Although a steam boiler is inherently dangerous, steam is not regarded as a dangerous instrumentality. A person who generates or uses it is bound at his peril to prevent injury to others. Therefore, there is no liability for injuries arising out of the production or use of steam in the absence of negligence with respect to the condition or operation of the boiler, engine, or other instrumentality.
N.Y. Lab. Law § 204 exists to further the legitimate state goal of maintaining the safety of boilers. The statute draws a distinction allowing for the inspection of boilers by insurance companies recognizing the rational belief that these entities have an interest in performing accurate and safe inspections. The state legislature has made the rational connection between an insurer’s interest in boiler safety (to minimize the possibility of boiler malfunctions, injury and claims) and conducting a proper inspection[i].
A boiler inspector shall be liable in a wrongful death action if s/he fails to make an adequate inspection of a boiler. The boiler inspector is required to conduct a state-required inspection of a regulated piece of machinery in order for the boiler owner to operate it. For example, inspection of boilers within the State of New York is subject to the detailed statutory scheme set forth in N.Y. Lab. Law § 204.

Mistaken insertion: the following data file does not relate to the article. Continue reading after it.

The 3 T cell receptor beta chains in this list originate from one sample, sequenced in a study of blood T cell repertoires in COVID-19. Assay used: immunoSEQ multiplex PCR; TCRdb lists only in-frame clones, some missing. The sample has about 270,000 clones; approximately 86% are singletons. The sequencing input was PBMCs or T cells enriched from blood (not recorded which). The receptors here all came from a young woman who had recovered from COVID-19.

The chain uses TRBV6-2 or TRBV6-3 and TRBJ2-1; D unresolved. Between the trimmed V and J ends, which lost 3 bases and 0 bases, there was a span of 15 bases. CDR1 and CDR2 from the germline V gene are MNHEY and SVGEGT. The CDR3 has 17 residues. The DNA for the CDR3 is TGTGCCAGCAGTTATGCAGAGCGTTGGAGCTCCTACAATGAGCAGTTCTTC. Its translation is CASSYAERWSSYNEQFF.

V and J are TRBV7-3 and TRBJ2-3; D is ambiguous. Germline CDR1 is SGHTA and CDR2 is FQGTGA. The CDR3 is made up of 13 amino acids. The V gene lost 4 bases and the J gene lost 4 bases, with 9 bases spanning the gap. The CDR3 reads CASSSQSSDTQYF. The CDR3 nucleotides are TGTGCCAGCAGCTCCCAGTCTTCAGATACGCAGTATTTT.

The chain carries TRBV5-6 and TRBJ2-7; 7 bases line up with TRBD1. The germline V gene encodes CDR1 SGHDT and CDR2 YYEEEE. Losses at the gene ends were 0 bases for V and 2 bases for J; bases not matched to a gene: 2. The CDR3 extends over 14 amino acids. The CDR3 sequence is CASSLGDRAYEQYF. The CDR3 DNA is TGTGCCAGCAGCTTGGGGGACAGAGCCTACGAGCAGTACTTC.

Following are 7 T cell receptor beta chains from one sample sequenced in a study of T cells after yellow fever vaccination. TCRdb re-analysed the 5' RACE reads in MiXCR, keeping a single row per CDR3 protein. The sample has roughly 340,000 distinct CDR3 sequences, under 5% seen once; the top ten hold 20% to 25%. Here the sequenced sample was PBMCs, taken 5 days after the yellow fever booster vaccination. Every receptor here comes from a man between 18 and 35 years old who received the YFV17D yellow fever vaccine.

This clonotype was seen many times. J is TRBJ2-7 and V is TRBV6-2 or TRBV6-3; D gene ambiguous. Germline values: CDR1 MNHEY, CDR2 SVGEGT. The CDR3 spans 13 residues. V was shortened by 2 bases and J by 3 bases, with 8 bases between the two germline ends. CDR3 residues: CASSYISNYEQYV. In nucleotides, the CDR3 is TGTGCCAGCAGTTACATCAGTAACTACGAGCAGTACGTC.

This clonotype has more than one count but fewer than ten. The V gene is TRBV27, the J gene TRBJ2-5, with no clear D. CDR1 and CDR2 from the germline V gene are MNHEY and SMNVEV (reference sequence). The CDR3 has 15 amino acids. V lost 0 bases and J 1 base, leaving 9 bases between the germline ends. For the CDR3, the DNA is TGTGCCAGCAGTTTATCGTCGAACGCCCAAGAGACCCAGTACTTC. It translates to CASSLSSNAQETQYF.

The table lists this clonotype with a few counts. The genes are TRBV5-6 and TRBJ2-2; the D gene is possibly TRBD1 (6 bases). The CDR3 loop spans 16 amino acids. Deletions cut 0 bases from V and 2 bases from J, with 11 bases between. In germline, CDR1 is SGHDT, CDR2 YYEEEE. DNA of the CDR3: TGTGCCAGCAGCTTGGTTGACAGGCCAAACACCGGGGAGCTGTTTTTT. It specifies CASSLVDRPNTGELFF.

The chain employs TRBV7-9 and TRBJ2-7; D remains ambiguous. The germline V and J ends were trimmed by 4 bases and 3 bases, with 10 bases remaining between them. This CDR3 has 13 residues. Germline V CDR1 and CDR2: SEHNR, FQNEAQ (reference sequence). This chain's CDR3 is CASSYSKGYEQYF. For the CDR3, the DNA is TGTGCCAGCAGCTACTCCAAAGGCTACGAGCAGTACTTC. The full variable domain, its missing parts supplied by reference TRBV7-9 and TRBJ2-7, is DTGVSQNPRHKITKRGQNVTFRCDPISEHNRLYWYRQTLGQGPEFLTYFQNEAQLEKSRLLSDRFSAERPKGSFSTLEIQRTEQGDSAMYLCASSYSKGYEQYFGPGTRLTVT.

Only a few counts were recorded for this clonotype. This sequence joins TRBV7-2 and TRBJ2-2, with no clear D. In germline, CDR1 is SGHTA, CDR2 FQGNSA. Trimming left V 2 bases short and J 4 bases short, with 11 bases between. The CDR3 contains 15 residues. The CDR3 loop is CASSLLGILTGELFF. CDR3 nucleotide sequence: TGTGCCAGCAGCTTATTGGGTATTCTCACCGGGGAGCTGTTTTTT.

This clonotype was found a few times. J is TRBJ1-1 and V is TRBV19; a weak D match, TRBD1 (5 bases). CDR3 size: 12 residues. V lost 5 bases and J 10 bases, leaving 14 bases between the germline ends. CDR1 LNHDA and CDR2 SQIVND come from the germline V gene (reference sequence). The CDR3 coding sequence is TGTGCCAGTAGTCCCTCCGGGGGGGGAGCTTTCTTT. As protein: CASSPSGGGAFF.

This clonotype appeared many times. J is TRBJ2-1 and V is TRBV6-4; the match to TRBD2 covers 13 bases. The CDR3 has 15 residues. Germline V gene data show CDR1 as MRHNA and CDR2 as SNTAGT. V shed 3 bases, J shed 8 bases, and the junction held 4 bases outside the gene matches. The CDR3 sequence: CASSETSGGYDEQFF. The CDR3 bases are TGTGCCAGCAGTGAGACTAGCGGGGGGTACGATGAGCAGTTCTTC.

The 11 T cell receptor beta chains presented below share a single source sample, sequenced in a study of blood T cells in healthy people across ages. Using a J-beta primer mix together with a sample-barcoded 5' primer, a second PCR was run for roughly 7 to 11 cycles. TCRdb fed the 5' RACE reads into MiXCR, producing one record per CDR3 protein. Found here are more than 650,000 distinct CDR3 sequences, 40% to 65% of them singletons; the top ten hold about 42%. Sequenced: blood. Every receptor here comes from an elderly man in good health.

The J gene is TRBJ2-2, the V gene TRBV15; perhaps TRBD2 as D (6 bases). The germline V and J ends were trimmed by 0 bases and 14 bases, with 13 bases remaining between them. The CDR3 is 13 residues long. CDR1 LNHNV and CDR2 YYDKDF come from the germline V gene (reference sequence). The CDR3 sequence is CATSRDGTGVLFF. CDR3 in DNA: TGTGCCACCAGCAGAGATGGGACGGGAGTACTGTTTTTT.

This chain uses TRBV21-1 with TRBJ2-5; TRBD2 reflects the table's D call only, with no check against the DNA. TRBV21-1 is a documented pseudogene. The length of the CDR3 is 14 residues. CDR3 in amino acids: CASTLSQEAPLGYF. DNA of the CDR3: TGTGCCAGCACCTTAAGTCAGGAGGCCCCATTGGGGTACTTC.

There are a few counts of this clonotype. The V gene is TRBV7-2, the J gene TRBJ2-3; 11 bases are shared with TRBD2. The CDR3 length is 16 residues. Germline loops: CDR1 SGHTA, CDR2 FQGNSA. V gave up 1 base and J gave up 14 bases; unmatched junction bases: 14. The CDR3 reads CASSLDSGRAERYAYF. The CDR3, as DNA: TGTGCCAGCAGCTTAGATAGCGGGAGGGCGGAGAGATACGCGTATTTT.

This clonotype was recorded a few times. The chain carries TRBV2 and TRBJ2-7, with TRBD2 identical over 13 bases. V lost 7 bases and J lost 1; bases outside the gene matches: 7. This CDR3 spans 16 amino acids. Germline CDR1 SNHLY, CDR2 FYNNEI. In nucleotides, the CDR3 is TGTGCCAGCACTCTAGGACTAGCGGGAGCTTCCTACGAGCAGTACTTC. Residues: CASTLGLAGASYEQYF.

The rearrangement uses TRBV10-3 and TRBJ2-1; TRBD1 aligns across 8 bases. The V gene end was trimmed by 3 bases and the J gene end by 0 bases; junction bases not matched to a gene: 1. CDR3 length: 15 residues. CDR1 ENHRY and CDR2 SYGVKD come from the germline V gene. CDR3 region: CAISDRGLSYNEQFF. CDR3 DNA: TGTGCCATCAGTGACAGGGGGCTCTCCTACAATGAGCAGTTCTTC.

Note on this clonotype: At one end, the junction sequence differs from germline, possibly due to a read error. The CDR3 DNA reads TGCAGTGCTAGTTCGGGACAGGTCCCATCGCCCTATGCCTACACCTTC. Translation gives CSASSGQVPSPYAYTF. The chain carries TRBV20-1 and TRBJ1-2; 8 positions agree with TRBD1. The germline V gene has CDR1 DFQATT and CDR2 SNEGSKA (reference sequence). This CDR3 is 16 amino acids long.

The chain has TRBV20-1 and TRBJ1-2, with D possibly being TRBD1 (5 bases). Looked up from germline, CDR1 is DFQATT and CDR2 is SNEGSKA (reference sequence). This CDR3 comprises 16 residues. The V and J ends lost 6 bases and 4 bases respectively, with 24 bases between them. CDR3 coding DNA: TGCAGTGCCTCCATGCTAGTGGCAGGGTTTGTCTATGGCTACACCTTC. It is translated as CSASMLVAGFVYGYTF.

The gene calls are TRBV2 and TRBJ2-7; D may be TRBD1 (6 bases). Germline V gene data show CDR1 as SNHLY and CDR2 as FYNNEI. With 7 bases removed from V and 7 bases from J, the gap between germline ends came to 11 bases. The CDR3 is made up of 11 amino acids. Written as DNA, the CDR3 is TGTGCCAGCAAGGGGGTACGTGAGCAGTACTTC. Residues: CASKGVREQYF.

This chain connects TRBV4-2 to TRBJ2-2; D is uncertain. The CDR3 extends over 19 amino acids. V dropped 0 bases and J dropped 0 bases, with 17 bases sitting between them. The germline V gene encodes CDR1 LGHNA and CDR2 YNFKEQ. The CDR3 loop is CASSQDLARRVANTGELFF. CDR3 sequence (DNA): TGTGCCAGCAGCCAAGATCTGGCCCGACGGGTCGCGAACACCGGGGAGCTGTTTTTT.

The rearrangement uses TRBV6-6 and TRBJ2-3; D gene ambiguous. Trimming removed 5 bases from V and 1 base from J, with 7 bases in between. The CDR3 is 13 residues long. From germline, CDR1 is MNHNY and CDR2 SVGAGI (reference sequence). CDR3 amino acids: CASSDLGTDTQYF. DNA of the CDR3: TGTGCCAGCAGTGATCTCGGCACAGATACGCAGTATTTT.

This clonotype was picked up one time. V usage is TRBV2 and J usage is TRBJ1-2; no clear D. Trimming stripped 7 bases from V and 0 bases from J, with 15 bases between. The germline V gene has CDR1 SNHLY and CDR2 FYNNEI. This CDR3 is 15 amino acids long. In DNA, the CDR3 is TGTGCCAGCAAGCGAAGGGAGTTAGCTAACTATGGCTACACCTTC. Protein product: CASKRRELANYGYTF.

The steam and steam heads inside the steam room are open and obvious, and hence there is no liability for failing to warn plaintiff specifically of the risks posed by a loss of consciousness in the steam room and consequent prolonged exposure to unguarded steam emissions. Such risks are so obvious as to obviate the need for a formal warning[ii].
A company furnishing steam to a building for heating purposes is liable to an occupant for damage resulting from steam escaping from a broken pipe where, after receiving notice of the condition of the pipe, it neglects to shut off the steam. This is true though the pipes may be owned by the owner of the building. The reasonableness of the company’s procedure for cutting off the supply of steam after being notified of a break in the lines, and the inexcusable delay on the part of its employees if any, are to be determined as questions of fact.
[i] Cityspec, Inc. v. Smith, 617 F. Supp. 2d 161 (E.D.N.Y. 2009).
[ii] Caruso v. John St. Fitness Club, LLC, 2006 NY Slip Op 8180, 1 (N.Y. App. Div. 1st Dep’t 2006).